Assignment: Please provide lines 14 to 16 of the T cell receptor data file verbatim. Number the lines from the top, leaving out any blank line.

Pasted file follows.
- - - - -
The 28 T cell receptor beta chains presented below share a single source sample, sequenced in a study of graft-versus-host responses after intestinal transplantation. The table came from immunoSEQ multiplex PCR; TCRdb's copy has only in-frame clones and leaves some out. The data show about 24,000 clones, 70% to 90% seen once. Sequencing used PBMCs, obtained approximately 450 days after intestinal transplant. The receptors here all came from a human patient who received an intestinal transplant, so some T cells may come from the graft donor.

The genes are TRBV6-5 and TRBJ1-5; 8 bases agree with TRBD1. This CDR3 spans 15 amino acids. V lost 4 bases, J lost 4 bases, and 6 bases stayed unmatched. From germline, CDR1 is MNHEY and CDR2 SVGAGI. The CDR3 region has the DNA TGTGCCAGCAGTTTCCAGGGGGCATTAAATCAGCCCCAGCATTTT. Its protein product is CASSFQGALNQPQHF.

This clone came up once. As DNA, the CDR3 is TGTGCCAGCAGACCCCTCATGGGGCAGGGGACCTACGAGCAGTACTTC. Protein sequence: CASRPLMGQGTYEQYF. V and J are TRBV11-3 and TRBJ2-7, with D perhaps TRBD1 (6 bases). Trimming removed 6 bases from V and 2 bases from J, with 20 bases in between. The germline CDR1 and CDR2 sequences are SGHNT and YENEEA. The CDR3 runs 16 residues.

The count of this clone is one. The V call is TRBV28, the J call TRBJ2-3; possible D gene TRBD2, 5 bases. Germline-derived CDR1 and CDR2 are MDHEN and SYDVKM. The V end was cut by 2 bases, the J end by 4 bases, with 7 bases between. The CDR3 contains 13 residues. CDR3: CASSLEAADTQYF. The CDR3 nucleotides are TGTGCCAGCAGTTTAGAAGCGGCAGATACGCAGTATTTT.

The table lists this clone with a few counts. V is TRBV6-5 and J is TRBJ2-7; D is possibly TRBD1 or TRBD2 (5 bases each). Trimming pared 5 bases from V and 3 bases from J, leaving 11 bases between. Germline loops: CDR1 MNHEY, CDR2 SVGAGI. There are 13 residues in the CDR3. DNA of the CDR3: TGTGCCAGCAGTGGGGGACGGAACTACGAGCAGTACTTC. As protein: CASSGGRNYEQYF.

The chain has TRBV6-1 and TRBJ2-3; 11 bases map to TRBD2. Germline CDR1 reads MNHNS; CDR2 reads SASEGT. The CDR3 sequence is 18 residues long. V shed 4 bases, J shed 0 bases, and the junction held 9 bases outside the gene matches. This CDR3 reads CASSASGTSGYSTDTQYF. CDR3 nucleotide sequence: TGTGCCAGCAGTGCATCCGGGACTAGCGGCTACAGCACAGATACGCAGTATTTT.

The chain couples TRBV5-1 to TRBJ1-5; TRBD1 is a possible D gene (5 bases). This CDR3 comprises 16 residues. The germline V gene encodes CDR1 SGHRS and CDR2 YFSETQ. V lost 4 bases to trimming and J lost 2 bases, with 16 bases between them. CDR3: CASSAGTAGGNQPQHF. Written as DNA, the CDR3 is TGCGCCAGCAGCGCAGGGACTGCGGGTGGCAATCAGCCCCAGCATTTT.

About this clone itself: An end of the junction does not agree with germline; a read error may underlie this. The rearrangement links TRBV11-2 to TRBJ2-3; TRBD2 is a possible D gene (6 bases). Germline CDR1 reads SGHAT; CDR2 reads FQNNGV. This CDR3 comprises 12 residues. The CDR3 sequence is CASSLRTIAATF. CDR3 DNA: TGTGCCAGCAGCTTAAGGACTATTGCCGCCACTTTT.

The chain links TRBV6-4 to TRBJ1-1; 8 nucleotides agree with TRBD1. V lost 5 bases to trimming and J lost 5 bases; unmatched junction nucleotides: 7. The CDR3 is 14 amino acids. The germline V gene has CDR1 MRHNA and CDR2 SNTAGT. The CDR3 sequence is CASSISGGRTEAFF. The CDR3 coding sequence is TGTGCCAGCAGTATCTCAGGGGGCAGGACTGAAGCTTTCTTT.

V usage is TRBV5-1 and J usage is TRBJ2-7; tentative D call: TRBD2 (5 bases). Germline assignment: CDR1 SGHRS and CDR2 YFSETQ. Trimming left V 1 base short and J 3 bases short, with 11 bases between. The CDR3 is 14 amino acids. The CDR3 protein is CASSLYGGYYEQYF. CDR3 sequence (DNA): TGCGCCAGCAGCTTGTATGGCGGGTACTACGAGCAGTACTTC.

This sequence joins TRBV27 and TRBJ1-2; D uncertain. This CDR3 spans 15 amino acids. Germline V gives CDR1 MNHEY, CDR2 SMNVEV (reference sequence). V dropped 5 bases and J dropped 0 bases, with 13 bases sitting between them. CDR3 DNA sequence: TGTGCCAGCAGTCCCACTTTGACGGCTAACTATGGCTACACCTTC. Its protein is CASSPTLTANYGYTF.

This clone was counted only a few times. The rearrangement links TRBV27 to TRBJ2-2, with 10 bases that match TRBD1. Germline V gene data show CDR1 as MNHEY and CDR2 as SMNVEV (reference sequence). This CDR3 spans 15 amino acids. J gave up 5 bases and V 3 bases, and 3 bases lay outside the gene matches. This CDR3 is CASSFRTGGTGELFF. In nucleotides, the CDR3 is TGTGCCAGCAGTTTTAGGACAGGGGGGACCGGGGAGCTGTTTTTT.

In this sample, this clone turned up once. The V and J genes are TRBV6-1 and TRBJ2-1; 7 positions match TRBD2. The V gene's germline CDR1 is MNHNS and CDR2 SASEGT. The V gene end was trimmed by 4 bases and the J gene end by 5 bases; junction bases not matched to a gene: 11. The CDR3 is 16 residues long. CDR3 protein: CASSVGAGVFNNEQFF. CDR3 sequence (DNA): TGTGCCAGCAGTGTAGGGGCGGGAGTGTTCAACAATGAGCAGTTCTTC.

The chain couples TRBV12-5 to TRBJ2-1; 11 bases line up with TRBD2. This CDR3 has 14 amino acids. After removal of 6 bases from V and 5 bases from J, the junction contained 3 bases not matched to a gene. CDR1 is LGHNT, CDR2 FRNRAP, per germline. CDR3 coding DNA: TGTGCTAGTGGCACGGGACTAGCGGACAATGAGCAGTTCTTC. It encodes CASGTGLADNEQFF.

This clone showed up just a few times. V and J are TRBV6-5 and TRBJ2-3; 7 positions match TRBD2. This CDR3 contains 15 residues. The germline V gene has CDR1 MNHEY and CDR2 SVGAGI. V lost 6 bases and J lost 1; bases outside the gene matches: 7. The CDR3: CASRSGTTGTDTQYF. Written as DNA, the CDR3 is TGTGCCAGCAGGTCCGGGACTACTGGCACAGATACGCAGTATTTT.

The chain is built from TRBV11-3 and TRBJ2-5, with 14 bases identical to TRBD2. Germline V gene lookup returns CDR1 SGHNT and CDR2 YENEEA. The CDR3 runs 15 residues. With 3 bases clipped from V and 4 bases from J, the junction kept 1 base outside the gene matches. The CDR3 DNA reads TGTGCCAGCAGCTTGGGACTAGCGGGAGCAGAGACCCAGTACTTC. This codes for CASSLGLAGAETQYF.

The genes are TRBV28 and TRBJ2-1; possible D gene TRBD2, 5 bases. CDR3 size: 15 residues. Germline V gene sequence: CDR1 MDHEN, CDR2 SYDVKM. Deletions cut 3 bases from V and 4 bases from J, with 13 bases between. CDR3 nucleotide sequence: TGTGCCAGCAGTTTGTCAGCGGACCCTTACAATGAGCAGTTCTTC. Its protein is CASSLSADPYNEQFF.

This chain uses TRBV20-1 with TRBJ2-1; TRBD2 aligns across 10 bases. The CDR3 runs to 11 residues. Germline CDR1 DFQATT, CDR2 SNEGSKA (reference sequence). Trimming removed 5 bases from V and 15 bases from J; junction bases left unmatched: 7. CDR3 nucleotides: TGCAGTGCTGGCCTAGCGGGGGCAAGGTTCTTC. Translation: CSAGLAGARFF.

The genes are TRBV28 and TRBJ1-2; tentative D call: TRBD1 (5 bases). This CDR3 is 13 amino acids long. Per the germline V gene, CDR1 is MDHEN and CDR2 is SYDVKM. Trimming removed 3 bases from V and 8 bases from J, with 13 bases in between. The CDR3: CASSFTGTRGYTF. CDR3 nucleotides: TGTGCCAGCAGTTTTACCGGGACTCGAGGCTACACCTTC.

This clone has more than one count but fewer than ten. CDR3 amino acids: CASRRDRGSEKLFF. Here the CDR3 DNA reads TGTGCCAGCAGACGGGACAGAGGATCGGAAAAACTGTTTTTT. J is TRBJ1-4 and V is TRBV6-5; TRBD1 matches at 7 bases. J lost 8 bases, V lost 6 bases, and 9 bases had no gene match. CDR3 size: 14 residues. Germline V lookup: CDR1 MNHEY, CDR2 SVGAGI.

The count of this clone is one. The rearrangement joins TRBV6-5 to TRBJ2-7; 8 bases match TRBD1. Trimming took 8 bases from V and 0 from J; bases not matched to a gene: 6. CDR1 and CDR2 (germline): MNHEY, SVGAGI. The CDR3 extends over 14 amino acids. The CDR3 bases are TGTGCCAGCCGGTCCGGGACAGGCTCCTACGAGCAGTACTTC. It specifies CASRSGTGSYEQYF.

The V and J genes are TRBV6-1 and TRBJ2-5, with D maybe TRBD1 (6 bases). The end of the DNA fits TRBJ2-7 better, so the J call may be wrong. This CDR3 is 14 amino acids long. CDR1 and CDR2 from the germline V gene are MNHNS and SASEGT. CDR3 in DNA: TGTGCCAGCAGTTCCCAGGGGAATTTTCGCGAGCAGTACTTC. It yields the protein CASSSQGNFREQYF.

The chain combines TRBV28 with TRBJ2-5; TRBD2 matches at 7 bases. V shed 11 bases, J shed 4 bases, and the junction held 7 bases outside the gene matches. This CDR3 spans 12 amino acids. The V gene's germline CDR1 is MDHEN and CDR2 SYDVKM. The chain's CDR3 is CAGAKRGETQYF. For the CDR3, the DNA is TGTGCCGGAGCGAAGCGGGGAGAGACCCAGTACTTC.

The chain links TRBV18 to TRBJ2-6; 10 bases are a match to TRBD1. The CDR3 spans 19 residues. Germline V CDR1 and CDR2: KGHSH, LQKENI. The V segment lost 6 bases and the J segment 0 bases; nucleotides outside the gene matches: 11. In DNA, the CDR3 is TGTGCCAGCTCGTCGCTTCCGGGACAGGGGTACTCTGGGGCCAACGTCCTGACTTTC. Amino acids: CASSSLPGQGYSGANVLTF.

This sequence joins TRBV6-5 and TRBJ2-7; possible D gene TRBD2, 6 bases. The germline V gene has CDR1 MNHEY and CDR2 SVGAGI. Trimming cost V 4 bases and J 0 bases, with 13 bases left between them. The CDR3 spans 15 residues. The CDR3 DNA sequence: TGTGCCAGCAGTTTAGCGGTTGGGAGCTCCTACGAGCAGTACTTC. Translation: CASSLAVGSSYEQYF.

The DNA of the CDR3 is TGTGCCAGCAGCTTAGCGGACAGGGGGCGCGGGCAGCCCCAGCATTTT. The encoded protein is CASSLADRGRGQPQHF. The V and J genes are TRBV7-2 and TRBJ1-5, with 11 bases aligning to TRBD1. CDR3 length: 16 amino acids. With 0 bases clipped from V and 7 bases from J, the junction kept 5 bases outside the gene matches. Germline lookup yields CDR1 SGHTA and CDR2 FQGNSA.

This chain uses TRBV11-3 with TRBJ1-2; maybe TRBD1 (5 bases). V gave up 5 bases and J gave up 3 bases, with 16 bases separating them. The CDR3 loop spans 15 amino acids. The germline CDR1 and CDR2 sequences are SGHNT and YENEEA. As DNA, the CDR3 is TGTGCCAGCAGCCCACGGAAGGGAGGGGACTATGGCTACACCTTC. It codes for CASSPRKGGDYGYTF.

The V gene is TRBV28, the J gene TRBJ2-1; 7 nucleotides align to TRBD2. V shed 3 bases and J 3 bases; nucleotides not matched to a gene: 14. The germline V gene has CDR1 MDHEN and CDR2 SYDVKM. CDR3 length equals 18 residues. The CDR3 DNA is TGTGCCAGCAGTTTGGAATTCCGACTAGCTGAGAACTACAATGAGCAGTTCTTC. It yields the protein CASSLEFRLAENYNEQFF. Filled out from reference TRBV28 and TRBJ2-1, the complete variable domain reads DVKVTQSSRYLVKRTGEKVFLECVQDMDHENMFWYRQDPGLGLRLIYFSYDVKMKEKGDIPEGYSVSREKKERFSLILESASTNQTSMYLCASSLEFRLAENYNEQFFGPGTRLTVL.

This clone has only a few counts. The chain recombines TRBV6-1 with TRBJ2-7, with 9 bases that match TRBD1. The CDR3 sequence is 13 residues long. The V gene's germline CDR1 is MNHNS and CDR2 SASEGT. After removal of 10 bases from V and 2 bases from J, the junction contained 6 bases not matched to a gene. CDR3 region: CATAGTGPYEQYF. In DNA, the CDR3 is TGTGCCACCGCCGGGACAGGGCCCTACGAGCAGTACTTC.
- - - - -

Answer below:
The chain couples TRBV12-5 to TRBJ2-1; 11 bases line up with TRBD2. This CDR3 has 14 amino acids. After removal of 6 bases from V and 5 bases from J, the junction contained 3 bases not matched to a gene. CDR1 is LGHNT, CDR2 FRNRAP, per germline. CDR3 coding DNA: TGTGCTAGTGGCACGGGACTAGCGGACAATGAGCAGTTCTTC. It encodes CASGTGLADNEQFF.

This clone showed up just a few times. V and J are TRBV6-5 and TRBJ2-3; 7 positions match TRBD2. This CDR3 contains 15 residues. The germline V gene has CDR1 MNHEY and CDR2 SVGAGI. V lost 6 bases and J lost 1; bases outside the gene matches: 7. The CDR3: CASRSGTTGTDTQYF. Written as DNA, the CDR3 is TGTGCCAGCAGGTCCGGGACTACTGGCACAGATACGCAGTATTTT.

The chain is built from TRBV11-3 and TRBJ2-5, with 14 bases identical to TRBD2. Germline V gene lookup returns CDR1 SGHNT and CDR2 YENEEA. The CDR3 runs 15 residues. With 3 bases clipped from V and 4 bases from J, the junction kept 1 base outside the gene matches. The CDR3 DNA reads TGTGCCAGCAGCTTGGGACTAGCGGGAGCAGAGACCCAGTACTTC. This codes for CASSLGLAGAETQYF.